Both the quality of the reviews and the efficiency of their production urgently need to be raised. Some in the collaboration have begun to produce more rapid reviews, and Chalmers and Paul Glasziou, a longstanding member of the collaboration, have suggested categorising questions into those needing just a rapid review, those that merit a full review, and some that demand a review based on individual patient data.4 Andy Oxman, who has been in the collaboration since the beginning, has listed 13 ways to improve reviews, starting with “Ensure that any important potential adverse effects of the interventions are addressed (whether the included studies report those outcomes or not).”3 Brassey suggests that it might be possible to depend simply on the best trial or trials reported in core journals.5 These strategies are unlikely to be acceptable, not least because if those core journals are the “top” journals, they would be most likely to exaggerate the benefits of treatments.10
Another challenge is to make systematic reviews more useful and accessible. Reviews are currently difficult for clinicians, so the collaboration is exploring more useful “derivative products,” although it might struggle against established competitors. The collaboration is committed to achieving open access, which is a more realistic goal. Many people have free access though HINARI and national licences, but at least half of the world does not, and open access is more than free access—it also allows reuse and repurposing. Although institutions in some low income countries have free access, few reviews cover problems relevant to those countries, partly because most research is from the developed world. About a fifth of Cochrane review authors come from developing countries,9 and the collaboration is keen to increase this proportion and find ways to be more useful in low income countries.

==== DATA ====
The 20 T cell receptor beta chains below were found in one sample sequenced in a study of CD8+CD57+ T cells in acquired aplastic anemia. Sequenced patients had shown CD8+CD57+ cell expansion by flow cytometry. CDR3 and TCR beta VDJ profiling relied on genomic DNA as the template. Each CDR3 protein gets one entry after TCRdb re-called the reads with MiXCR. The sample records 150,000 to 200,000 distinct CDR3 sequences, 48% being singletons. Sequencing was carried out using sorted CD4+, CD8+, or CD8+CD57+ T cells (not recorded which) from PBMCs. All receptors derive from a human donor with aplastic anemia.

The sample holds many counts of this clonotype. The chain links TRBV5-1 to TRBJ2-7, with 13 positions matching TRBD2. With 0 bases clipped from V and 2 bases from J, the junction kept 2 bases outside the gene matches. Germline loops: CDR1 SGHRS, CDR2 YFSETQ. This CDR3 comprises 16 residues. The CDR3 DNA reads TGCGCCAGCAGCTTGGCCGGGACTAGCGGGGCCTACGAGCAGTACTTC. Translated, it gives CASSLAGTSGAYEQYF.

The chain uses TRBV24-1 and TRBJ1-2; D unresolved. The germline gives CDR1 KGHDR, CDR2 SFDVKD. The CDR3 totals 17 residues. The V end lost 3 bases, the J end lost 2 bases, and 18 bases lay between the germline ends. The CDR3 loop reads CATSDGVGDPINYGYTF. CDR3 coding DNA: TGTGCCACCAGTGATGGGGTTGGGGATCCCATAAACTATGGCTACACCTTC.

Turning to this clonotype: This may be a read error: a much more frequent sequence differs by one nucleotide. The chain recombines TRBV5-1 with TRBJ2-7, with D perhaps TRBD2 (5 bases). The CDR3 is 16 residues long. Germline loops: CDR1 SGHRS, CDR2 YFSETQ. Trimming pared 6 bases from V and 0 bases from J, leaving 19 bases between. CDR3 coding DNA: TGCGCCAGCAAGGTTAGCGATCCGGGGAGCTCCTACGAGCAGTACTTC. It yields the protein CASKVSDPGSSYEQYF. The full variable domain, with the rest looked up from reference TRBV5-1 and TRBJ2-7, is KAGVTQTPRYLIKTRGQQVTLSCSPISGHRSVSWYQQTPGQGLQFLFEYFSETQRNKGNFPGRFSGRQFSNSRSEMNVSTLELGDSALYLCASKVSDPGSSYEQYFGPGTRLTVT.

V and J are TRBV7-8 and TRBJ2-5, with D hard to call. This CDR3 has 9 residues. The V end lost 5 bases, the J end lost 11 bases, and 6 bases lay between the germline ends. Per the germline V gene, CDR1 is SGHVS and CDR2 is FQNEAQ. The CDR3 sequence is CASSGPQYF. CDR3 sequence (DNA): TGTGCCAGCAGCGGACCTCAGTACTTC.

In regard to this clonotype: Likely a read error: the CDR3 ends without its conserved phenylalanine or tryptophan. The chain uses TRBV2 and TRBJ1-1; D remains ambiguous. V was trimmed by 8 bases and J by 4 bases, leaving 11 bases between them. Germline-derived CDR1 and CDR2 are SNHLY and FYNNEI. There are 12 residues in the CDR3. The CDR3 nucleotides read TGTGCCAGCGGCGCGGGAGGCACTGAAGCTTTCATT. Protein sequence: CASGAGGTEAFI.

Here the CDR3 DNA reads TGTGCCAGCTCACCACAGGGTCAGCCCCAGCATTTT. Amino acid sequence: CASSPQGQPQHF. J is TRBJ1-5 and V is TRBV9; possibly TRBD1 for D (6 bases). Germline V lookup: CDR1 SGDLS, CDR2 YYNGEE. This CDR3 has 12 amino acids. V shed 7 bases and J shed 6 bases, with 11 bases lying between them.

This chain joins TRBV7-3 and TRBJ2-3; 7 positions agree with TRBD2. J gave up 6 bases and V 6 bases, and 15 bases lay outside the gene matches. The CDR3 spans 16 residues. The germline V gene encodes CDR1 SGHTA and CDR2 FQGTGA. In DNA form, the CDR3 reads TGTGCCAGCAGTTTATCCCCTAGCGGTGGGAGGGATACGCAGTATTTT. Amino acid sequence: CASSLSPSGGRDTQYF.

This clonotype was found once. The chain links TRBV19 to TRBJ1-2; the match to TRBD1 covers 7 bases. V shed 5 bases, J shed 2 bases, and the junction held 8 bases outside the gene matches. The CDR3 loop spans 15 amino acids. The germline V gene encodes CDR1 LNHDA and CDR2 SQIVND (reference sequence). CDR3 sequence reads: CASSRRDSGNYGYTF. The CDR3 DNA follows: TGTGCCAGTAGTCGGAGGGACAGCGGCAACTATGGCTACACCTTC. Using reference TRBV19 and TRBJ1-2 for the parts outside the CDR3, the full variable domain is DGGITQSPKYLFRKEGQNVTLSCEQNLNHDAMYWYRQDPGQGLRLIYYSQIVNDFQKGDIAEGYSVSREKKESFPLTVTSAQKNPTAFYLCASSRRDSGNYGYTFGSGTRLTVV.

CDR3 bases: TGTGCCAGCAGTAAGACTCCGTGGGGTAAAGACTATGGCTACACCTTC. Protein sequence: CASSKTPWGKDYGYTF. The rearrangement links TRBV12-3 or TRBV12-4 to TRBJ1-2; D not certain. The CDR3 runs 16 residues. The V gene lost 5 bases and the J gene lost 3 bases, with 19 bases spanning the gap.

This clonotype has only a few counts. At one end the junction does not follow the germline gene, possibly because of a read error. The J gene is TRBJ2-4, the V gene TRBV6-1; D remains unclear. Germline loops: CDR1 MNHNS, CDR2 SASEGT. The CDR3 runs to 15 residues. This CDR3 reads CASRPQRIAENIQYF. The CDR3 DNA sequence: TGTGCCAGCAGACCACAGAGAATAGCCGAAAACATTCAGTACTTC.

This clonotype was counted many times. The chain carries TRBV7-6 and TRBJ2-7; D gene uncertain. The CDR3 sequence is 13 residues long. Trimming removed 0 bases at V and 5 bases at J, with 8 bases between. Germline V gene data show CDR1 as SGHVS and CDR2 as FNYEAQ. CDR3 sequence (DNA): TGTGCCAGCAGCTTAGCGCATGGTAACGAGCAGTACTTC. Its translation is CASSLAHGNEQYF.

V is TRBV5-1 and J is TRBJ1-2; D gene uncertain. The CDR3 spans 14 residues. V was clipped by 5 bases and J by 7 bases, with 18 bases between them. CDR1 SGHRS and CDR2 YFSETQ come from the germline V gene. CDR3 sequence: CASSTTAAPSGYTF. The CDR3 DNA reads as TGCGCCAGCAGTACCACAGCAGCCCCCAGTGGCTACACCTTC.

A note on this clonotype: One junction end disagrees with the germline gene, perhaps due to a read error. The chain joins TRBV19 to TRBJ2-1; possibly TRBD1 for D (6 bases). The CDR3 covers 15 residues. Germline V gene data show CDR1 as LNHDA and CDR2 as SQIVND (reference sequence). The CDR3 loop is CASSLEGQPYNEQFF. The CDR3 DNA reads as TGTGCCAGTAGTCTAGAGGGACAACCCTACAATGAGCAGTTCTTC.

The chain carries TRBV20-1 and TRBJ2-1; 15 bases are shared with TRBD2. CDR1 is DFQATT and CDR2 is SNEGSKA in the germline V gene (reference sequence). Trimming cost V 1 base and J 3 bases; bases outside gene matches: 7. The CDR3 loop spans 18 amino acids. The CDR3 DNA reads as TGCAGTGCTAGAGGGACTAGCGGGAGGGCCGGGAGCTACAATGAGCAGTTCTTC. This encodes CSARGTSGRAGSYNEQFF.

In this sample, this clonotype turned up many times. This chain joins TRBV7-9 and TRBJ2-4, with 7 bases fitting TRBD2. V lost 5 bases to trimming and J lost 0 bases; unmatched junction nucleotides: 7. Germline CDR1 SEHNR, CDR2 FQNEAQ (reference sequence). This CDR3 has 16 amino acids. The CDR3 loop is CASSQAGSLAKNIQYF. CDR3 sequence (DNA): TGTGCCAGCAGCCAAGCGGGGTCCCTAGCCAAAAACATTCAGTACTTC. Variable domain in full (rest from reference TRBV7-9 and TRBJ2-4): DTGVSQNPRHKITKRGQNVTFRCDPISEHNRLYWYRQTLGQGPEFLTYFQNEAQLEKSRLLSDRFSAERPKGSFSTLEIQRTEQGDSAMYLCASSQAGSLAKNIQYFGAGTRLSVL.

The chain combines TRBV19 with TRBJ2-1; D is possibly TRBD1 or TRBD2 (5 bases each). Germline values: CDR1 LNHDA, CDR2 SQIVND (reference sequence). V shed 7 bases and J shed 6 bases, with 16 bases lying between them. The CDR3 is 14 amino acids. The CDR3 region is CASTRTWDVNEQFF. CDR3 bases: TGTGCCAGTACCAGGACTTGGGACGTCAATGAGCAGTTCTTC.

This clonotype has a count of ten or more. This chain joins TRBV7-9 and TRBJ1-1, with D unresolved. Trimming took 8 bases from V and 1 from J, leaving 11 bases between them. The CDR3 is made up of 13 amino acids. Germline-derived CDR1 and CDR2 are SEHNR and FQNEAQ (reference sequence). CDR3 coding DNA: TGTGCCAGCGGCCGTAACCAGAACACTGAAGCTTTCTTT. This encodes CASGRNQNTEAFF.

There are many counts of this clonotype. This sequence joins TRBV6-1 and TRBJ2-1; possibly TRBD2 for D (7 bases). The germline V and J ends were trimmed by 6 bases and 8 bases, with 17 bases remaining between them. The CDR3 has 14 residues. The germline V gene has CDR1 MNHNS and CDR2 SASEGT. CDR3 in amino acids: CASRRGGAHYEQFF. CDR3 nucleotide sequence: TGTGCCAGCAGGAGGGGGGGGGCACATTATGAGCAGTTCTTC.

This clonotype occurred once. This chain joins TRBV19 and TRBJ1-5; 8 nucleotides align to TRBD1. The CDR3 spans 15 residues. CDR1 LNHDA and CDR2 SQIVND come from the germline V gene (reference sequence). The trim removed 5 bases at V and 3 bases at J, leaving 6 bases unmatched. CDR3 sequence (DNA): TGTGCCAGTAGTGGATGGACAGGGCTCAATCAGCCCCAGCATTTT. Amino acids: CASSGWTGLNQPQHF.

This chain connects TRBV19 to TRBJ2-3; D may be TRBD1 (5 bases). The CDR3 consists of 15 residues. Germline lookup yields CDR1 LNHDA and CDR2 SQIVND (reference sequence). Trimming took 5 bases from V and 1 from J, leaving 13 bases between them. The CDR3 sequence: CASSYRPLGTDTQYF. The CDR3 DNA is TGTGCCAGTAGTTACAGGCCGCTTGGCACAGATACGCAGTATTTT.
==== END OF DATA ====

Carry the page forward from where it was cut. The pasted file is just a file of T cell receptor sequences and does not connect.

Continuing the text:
The Cochrane Collaboration is a special organisation, more like a church than a corporation. Muir Gray, one of the founders, says that he saw the Jesuits as a good model. “Cochranites,” as they are called, believe passionately in the collaboration’s mission, often work for free, and are signed up for life. The passion is palpable at annual colloquiums and has driven many of the collaboration’s achievements, but there is room to be more business like. The Cochrane Library got its first editor a few years ago, and the collaboration appointed a new and modernising chief executive just over a year ago. As a consequence, a strategy that has goals and objectives and will soon have targets is being finalised. The collaboration is also considering whether 53 review groups is the best way for it to be structured.
Rightfully proud of its achievements, the collaboration is well prepared to meet its many challenges.
Cite this as: BMJ 2013;347:f7383
Competing interests: I have read and understood the BMJ Group policy on declaration of interests and declare the following interests: I have attended and spoken at several of the Cochrane colloquiums, including the first one. I am chair of the Cochrane Library oversight committee and have presented a series of films on the history of evidence based medicine for JAMA that will be released early in 2014.
Provenance and peer review: Commissioned; not externally peer reviewed.